to the Peoples Memorial

Langstone Harbour - Portsmouth

Books written by Willie Goldfinch

‘The Ties That Bind’and ‘Flowers Don’t Grow In Gardens

Willie Goldfinch

The mastrmind behind the Peoples Memorial


Check out images and information of how the Peoples Memorial came about....

Where it all began

Check out images and information of how the Peoples Memorial came about....

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The Forgotten Hero

An old drunk lay dying in a dirty gutter hole, and when people passed him by, he lay trembling from the cold. No-one seemed to know his name and no-one cared to ask, instead, most just looked the other way whenever they walked past.... But I recall one Sunday morning, when a crowd had gathered round, I watched them stand and stare at this old man, as he lay there on the ground... . I forced my way in through crowd to see what I could do, the old mans hands were shaking, his face was turning blue. What’s happened here? I asked someone, as I held the old mans head, for a moment no-one answered, and then someone smiled and said. ‘Oh, he’s just the local wino resting for the night, at that the crowd began to laugh and to mock the old mans plight. In shame I looked upon the faces of those amongst the crowd, who one by one walked a way, leaving guilt to speak aloud. As the old man clenched my hand I heard his final sigh and on that cold and rainy night I watched him slowly die. His sad eyes had finally closed there was nothing more in life for him to see, and as he lay there in the gutter, I hoped, that he was finally free. But even in death his rugged face was etched with years of pain as I went through his pockets, in search to find his name. And much to my surprise I found a carefully folded page dated 1943. The headlines read, a British hero Tommy John Macfee, it went on to tell a story about this soldier in the war, who bravely fought the enemy in a cause worth fighting for. Among the words was a faded picture of this old man in his younger time of day, standing proud in a foreign battle field, in a land far a way. The story told of the battle that that he had just come through; it described him as a hero, a British soldier loyal and true. It spoke of all his bravery in that land so far from home, and how he saved so many lives with the courage that he’d shown. But now lying dead in the gutter, I thought it what a shame that the people who he’d fought for, never even cared to know his name. To them, his life was nothing, just a drunkard by the way, yet he gave them all their freedom, in the wars of yesterday.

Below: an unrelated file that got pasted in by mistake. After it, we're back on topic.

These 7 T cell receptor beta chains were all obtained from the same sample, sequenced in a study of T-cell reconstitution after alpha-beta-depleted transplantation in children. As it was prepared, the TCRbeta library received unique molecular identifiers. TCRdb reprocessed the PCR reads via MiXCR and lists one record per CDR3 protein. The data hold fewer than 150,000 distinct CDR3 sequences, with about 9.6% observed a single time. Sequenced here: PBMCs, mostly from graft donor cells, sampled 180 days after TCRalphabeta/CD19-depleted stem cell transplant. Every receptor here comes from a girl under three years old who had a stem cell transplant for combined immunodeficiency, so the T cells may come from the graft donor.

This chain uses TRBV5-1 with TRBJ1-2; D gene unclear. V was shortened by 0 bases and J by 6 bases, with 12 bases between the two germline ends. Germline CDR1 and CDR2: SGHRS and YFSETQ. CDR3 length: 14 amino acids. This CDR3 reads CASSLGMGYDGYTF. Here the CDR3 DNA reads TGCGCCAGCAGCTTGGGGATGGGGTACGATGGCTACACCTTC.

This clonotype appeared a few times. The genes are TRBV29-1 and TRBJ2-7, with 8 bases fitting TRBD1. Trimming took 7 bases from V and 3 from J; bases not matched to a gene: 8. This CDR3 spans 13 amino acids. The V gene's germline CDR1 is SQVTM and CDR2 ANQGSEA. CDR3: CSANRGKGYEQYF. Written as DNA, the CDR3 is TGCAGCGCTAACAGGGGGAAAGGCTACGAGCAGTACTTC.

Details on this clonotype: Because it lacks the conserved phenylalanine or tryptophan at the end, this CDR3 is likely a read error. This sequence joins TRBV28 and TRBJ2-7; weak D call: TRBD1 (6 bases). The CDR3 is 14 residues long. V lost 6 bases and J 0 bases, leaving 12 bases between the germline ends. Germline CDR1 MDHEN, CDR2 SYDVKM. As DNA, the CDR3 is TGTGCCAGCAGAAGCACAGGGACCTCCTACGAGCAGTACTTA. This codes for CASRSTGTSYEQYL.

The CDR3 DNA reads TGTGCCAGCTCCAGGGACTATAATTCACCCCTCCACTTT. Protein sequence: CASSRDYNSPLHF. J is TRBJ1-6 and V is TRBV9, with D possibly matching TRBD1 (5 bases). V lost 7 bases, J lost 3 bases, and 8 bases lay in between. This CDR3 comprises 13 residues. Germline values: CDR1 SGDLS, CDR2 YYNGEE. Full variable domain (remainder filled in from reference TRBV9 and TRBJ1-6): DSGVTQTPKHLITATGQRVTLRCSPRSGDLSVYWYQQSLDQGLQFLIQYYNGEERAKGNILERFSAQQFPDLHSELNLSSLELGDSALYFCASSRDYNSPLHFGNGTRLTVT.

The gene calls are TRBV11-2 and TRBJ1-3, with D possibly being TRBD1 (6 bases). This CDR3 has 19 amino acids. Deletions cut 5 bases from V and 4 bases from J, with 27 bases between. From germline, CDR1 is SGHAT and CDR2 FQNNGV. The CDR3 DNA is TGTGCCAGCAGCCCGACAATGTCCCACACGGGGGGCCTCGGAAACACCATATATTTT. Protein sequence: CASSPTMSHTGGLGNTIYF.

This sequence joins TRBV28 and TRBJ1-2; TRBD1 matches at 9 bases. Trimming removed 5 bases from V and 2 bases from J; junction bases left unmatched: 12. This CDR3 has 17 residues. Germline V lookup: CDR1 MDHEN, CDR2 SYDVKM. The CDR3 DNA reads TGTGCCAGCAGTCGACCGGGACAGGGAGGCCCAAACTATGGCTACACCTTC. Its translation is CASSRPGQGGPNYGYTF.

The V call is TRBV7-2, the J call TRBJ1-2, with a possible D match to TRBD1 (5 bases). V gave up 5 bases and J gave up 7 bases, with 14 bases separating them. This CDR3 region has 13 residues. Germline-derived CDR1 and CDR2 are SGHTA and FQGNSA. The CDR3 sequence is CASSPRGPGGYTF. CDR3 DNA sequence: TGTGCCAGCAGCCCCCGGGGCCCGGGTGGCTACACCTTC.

Willie Goldfinch